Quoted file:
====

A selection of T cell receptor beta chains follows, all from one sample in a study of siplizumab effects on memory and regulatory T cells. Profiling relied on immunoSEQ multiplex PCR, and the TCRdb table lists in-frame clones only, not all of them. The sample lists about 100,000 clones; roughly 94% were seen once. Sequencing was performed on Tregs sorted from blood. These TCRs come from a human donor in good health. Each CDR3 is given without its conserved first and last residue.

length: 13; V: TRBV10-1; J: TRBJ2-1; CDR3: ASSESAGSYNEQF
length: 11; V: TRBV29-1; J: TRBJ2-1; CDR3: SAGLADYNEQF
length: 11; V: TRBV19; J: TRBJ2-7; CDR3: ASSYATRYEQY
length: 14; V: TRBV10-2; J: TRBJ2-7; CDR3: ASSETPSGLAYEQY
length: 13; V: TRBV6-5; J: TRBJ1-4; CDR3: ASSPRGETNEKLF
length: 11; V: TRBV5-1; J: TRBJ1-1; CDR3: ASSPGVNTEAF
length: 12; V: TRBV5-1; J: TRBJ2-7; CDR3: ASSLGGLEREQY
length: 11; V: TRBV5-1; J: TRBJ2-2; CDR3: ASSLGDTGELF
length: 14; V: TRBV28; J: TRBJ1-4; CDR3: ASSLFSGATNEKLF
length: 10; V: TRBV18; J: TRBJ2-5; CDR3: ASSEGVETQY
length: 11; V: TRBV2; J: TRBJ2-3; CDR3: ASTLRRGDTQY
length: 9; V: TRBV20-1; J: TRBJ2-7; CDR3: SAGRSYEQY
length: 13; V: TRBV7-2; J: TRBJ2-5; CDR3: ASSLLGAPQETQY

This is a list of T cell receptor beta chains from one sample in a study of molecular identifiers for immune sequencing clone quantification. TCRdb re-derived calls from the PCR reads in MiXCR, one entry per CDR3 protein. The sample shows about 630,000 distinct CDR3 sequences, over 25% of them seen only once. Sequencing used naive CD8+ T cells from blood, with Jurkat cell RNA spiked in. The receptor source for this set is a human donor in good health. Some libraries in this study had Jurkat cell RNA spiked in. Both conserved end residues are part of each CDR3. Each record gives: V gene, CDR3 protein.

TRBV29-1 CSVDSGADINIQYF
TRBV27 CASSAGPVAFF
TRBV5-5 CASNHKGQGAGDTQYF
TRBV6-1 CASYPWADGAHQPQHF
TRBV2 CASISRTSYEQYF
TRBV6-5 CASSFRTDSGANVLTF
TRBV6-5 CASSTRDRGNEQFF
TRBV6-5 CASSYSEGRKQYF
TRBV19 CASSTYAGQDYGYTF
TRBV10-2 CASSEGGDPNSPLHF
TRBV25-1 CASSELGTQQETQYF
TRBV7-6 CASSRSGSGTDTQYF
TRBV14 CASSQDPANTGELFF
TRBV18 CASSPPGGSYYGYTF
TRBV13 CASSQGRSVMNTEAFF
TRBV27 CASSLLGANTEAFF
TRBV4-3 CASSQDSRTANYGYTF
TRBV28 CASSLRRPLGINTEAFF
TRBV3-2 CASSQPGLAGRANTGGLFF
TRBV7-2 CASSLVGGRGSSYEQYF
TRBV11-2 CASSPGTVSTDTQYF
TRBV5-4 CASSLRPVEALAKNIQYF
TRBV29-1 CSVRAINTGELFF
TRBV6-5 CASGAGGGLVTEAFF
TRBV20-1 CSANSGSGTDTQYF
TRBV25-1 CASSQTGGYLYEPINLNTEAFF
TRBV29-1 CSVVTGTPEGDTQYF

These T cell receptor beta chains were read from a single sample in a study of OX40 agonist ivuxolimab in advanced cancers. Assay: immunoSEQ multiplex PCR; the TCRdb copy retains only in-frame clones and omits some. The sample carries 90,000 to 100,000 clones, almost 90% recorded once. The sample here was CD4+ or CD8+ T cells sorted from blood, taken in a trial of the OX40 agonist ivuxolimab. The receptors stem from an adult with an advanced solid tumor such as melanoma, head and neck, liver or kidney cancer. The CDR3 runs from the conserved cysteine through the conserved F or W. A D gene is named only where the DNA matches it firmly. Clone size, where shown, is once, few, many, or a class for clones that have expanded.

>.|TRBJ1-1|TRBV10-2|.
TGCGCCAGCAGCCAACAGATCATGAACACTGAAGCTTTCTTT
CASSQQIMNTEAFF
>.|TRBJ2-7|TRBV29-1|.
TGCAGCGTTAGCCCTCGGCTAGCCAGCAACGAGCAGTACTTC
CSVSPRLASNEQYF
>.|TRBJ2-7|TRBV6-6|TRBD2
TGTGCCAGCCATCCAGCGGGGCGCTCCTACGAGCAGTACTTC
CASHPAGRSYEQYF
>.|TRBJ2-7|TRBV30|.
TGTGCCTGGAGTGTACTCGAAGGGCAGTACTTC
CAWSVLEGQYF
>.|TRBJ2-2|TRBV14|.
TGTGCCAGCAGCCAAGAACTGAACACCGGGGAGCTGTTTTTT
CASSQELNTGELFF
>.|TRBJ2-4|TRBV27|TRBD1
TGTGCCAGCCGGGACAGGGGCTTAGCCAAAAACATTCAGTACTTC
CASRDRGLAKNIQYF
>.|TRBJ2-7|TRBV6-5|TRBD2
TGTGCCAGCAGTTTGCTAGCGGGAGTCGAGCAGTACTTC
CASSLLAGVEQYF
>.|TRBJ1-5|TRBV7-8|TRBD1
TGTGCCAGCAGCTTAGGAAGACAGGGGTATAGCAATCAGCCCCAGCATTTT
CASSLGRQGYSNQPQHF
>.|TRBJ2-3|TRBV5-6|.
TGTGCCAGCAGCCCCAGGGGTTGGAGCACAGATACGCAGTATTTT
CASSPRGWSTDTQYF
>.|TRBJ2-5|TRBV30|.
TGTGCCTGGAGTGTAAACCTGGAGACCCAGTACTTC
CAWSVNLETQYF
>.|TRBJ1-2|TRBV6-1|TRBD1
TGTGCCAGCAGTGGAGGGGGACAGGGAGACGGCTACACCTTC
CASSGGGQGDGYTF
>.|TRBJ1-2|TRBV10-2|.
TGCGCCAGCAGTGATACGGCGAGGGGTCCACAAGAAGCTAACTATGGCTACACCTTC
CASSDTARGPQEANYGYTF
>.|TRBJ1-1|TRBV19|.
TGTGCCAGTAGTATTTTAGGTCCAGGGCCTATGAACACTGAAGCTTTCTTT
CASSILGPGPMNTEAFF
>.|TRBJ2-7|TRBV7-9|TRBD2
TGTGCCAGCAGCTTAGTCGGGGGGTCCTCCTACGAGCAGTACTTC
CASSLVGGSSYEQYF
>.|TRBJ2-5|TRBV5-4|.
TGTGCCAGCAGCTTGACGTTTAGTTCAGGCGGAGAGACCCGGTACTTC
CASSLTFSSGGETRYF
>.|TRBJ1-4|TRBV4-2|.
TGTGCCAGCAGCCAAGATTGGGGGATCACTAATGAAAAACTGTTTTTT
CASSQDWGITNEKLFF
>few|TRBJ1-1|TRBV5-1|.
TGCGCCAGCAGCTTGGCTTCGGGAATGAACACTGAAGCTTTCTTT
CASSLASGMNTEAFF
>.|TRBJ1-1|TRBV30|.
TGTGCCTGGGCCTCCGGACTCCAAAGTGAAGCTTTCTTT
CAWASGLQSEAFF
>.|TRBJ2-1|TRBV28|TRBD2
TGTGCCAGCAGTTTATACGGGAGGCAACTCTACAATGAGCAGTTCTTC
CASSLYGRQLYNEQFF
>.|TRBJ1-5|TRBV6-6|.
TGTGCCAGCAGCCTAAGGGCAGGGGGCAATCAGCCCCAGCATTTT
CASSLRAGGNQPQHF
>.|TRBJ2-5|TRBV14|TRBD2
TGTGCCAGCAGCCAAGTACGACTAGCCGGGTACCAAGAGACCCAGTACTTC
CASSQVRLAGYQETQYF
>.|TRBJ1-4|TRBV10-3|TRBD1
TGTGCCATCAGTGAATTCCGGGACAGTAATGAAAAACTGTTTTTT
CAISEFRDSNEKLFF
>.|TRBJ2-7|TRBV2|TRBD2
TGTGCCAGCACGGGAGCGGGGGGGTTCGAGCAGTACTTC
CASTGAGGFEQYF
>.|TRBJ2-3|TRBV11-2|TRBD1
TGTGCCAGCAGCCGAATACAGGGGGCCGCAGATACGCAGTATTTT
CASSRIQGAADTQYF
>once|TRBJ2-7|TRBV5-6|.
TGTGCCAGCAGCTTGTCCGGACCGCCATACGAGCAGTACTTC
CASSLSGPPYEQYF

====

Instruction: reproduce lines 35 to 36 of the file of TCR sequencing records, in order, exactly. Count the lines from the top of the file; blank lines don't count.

TRBV7-2 CASSLVGGRGSSYEQYF
TRBV11-2 CASSPGTVSTDTQYF